President Hage Geingob on Tuesday said the government will continue to dedicate resources to the gender equality agenda and women's empowerment at all levels.
Geingob made the remarks in Windhoek after receiving the African Gender Award from the Gender Is My Agenda Campaign (Gimac) steering committee.
The award was presented to Namibia in recognition of the progress the country has made in promoting gender equality and the empowerment of women, and for especially promoting women's representation in key decision-making positions.
Gimac representative Thelma Awori, who presented the award to Geingob, also praised Namibia's legal and policy frameworks aimed at promoting women's rights.
In accepting the award, Geingob said women play an important role in national and continental development programmes, and twomen's representation in such activities must thus be promoted to increase "effective contributions".
He said government was committed to increasing the opportunities for girls to succeed, as well as to increase women's participation in all socio-economic spheres, and to promote and nurture women leaders.
Namibia ranks eleventh globally in terms of the number of women in parliament, with 46%.
Geingob added that the progress made on women's representation in the National Assembly was due to the 50/50 gender representation that was introduced by Swapo after to go for a zebra list at its 1997 congress.
"Without the equal participation of women in our development initiatives, we will not be able to bring about an Africa of equal opportunities in which all people will pursue their aspirations," he said. The President also recognised the efforts of his predecessors Hifikepunye Pohamba and Sam Nujoma in the area of gender equality and women's empowerment.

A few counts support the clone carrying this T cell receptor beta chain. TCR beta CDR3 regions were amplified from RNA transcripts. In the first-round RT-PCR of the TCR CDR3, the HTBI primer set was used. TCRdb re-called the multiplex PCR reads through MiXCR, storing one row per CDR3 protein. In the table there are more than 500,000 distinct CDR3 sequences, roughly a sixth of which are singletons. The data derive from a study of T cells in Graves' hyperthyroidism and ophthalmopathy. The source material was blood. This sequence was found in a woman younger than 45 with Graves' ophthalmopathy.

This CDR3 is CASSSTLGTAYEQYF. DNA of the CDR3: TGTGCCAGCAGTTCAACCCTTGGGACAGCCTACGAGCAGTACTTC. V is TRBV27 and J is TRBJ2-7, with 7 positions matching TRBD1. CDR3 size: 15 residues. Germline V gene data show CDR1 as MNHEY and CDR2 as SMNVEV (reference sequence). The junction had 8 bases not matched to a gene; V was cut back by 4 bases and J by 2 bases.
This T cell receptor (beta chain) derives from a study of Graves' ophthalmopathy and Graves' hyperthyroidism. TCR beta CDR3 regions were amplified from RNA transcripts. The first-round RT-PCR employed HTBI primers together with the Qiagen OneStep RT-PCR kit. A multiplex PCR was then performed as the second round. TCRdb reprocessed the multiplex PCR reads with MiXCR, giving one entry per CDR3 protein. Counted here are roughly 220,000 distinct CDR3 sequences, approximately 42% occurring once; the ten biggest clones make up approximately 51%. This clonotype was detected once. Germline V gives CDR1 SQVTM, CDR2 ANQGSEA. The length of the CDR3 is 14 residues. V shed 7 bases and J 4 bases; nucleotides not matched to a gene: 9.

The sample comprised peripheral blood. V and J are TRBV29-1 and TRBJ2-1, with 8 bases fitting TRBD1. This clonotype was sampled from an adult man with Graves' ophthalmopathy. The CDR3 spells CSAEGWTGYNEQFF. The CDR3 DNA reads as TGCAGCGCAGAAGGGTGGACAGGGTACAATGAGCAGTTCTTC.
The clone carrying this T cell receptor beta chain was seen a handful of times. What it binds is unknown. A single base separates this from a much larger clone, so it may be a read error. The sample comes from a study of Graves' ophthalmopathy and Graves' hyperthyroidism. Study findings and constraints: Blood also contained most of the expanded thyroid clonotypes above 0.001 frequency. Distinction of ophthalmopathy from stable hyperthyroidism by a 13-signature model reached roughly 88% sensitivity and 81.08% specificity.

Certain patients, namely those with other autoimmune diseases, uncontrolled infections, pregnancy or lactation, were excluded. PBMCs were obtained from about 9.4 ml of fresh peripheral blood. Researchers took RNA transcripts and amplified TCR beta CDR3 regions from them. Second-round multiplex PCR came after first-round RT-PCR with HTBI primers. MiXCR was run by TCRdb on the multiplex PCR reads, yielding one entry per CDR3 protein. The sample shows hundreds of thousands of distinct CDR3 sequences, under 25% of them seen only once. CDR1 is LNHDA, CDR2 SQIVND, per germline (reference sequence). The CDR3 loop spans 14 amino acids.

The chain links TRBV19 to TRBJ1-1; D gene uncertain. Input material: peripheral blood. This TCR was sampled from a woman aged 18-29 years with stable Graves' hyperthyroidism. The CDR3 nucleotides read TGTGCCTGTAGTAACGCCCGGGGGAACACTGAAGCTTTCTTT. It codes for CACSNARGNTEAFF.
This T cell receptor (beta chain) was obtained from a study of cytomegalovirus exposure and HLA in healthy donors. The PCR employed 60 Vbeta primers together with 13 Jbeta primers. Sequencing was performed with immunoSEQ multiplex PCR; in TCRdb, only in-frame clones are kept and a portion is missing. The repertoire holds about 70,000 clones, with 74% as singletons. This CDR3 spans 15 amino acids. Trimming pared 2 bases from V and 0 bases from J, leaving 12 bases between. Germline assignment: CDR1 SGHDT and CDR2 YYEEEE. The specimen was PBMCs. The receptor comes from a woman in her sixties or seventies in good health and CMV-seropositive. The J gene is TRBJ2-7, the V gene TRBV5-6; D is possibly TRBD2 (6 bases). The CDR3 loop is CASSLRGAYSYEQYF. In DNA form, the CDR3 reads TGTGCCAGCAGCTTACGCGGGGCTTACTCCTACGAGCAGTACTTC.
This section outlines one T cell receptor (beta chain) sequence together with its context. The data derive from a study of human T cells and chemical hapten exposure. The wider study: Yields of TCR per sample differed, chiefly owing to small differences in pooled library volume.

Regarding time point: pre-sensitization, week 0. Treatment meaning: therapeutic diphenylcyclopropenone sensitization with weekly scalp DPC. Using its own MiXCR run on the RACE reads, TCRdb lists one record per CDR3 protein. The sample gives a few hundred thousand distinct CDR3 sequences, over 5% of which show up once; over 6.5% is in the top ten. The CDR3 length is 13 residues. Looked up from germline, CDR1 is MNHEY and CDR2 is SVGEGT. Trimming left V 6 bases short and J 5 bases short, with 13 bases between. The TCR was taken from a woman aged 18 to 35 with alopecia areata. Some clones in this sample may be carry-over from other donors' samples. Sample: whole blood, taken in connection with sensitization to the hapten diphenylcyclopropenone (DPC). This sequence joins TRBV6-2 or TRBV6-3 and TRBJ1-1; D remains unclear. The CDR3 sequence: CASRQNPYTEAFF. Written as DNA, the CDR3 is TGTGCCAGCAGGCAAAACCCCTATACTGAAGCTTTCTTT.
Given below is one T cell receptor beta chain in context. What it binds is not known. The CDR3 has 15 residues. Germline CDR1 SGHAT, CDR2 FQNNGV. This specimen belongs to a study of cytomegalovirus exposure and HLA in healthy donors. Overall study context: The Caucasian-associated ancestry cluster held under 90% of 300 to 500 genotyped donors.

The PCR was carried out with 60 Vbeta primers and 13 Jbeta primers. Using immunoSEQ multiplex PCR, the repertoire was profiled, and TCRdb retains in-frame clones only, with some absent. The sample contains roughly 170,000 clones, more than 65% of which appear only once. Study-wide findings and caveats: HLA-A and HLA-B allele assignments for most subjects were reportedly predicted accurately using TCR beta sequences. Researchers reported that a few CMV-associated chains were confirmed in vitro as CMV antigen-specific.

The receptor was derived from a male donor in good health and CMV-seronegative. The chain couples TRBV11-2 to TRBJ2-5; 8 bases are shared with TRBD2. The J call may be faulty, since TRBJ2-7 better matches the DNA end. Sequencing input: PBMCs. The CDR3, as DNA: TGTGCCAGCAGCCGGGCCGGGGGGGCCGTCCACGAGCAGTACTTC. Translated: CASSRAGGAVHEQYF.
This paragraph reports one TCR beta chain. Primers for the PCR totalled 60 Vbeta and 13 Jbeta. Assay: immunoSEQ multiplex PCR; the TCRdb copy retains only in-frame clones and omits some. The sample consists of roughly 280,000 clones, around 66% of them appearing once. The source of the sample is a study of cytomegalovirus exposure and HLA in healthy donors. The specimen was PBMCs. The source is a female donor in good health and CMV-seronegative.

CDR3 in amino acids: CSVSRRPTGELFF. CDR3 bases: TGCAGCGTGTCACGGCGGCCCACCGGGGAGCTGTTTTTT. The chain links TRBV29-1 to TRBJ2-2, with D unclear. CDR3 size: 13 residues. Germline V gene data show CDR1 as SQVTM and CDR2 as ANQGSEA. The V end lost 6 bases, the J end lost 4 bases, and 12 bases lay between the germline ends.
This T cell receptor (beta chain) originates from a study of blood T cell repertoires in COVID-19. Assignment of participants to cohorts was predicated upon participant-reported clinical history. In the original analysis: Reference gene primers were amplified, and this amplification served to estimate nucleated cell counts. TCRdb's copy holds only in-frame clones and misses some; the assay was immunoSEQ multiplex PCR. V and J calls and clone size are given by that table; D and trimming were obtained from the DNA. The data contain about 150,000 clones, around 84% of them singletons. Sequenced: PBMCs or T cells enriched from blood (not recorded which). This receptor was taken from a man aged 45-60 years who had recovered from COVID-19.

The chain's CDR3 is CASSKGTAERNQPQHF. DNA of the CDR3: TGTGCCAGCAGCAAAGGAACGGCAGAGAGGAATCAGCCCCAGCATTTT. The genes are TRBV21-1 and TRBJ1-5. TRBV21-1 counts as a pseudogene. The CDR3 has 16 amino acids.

"In Namibia, gender equality is not a slogan. We breathe it, speak it, and live it. We do so, knowing well that men and women are peerless partners, who are supplementary to one another. We should leave no stone unturned in enabling the girl-child and women to reach their potential, express their creativity, and nurture their talent," Geingob said.
At the event, he conferred the Order of the Most Ancient Welwitschia Mirabilis First Class on former Liberian president Ellen Johnson-Sirleaf for her role in women's empowerment.
Upon receiving the award, Johnson-Sirleaf expressed gratitude for the role Namibia played in normalising the situation in Liberia after the Charles Taylor dictatorship.
She added that she would like to see a second woman president on the continent, "but not only the second, but the third, the fourth, until equality is reached".
"In rather rapidly changing global conditions, in climate, in technology, in strategic partnerships, in values, we can never stop, we can never rest, we can never stop making the world a better place to live in," she emphasised.
State-owned enterprises, private companies, civil society bodies and media organisations were also given awards for progress made towards gender equality at the event, especially with the representation of women in managerial positions.
These include Namdeb, the Motor Vehicle Accident Fund, and Lifeline/Childline. Women's Action for Development, as well as the Republikein newspaper.